Taking the baby

My daughter is graduating from college. She is not very interested in it, but will go through the ceremony and process, for my sake and the sake of the family.

She and I and my son are going to do a graduation errand, turn in the money for the cap and gown or something like that. There are various errands.

We stop by a daycare. My friend B’s third child is there. A girl, a baby. I make her laugh. I take her with us on the errand.

I don’t tell anyone. I don’t even think of it. My daughter is disapproving, but my children are used to me charming strange babies in restaurants and often getting to hold them. They think that this is weird, but parents are always weird. We get to the van and I realize there is no car seat. That is beyond the pale. I also realize that I have taken this baby, no, kidnapped it, and no one knows where it is. I am horrified. My daughter drives back to the day care, my son in the other seat. “I am the car seat,” I say to the baby, knowing that I am not. It’s a VW van in the dream, with no seats in the back, a high bed to sleep on. I hold the baby and pray.

My kids drop me at the daycare. I go in, immediately bursting into tears of apology and guilt. The baby has been fine through all of this. B has already come and gone, deeply upset. The police have not been called yet, I think they suspected that it was me being an idiot. The woman who runs the daycare takes the baby. I am terrified that B and her family have driven to Eastern Washington and I want to offer to take the baby to them at this instant, but I know that no one will trust me with this baby. Ever again.

And I don’t deserve to be trusted.

A man is there. He says that B is working at a restaurant. I want to go to her, to apologize, but I am crying just thinking about it. I would be disruptive. He will go tell her. He leaves.

I wait, guilty. The baby is changed and tucked into a bassinet, safe.

B comes. She looks grey and worn. I am crying. She sees me and goes down on her knees, covering her face, bent forward. I am crying, “I am sorry, I am so sorry, please forgive me!” I am hugging her, “Please will you still be my friend.” She says nothing.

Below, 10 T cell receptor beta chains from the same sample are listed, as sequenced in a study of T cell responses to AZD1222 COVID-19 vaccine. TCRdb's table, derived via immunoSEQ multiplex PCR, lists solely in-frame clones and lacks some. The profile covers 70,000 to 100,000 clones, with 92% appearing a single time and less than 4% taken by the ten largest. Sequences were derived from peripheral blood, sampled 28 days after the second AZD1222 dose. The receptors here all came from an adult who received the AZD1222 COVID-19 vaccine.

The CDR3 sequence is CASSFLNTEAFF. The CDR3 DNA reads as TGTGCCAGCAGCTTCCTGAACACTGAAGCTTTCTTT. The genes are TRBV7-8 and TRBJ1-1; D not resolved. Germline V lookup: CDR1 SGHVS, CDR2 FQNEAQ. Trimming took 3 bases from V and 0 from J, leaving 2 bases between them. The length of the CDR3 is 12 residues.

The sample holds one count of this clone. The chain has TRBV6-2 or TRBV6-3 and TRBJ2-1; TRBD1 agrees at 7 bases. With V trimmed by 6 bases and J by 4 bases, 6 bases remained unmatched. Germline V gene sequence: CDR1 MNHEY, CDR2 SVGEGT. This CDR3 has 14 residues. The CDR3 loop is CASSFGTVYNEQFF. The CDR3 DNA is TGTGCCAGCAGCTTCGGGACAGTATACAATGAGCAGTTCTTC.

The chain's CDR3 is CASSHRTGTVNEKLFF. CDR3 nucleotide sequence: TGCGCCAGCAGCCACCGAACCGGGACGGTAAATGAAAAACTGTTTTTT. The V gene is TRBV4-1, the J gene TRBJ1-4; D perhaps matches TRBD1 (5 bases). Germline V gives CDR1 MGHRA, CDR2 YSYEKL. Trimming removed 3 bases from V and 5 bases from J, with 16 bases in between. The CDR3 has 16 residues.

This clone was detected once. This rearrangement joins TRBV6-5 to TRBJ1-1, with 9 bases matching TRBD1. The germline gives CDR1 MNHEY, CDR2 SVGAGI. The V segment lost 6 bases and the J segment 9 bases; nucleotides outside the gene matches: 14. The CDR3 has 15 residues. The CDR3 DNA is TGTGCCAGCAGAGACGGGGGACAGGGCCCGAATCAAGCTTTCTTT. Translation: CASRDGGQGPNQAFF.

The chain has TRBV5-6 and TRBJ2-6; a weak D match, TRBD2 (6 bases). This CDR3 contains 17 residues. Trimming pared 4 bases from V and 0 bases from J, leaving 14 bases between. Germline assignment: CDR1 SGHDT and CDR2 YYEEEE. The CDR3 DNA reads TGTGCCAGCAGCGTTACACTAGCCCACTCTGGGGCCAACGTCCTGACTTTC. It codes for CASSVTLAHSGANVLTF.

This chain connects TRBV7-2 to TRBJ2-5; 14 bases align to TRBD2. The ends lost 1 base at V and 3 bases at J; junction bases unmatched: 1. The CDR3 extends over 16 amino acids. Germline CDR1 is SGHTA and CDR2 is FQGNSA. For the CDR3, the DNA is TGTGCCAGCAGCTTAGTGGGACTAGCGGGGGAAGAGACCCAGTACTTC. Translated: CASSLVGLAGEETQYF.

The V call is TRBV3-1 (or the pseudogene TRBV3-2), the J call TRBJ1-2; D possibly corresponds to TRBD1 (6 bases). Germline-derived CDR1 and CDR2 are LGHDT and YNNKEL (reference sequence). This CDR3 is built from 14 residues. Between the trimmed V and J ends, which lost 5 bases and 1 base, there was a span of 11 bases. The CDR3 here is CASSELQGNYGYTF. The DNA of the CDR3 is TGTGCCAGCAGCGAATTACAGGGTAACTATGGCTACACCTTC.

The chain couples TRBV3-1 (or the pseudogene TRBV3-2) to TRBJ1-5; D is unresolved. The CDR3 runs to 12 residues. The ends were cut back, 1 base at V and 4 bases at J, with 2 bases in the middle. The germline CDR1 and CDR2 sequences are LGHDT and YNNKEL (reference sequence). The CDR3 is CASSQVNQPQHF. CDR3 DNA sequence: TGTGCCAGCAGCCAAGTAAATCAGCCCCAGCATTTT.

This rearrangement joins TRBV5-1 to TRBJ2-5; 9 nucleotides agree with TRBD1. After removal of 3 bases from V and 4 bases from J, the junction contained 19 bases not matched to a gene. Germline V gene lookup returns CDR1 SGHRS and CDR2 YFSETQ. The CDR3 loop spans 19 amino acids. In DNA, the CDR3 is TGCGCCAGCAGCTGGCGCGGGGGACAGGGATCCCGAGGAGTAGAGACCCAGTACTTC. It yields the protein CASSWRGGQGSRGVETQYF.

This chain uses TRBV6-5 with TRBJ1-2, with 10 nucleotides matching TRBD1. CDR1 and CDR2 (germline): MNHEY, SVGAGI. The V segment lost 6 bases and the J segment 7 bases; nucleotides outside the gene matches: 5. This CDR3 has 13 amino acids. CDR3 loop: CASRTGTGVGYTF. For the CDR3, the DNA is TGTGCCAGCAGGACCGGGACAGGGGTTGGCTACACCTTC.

I wake up.

My daughter has two years to graduation. B does not have a third child. Our van is a Ford, with seven seats. My children are the right ages in the dream, young adults. I have not been in a daycare for years. I don’t know either the woman running the daycare or the man. In the dream they are acquaintances, archetypes, people I know but not specific people from my daytime world.

Mundane Monday #166: parent and child

My theme for Munday Monday #165 is parent and child.

I have this small statue in my clinic. I have a small collection of parent/child and mother/child art that I have collected for years. I was separated from my mother at birth, from my father and his family at 4 months and back to my mother and father at 9 months. I was sure that adults loved me but I did not trust them: they kept abandoning me.

As an adult I understand that it was because my mother had active tuberculosis and that the first separation saved my life. But…. I can love people, but trust must be earned.

A patient said last week that I had a political statement in my waiting room. “I do?” I said. He was talking about this statue.

If this is a political statement, I stand by it.

Attach your parent child picture, political statement or not. And much love and hope for every parent and child and love.

One entry from last week, Mundane Monday #165: sand:

KL Allendorfer: Sand.

 

 

The introverted thinker and the giant

My mother tells this story:

“The introverted thinker is three. I tell her to clean up her toys. She has a mat with cardboard houses and cars. I hear her in the other room, talking. First a low voice, then very high voices.

Low voice: “Stomp, stomp, stomp.”

High voices: “No, no, help, help! Run, run!” (small crashing sounds).

Low voice: “I am a giant, stomp, stomp.”

I peek in the room. The introverted thinker is kicking all the houses and cars over, being a giant. Then she cleans up the houses and the cars.”

And my mother laughs, and everyone who listens.

 

And do adults feel like giants to children sometimes? Giants in uniform who take their parents away? And can the child do anything? How helpless they may feel. 

My son took this picture of his sister.

Mundane Monday #160: stairs

Good morning! Another Mundane Monday, and the topic this time is stairs. But this is outdoors in Tacoma, so fire escapes qualify too.

I had trouble posting yesterday. My mother died May 15, 2000, and Mother’s Day is always near that time. Love to everyone else who has lost a mother.

I am a day late, but still present.

One other submission to last week’s Mundane Monday, ramp up.

Colette B with a mystery ramp.

 

 

Mother, daughter

Hooray for the eclipse, and everyone of all sizes and colors and genders who came together and enjoyed it!

I did NOT get a good picture. I was working. And ours was partial.

In the afternoon I got up and saw this mother, daughter pair resting in the back yard. I am on a busy street for our small town, but the fence along the street makes this a quiet place, unseen by cars and walkers and local dogs. I love that the younger one is mimicking mom’s position.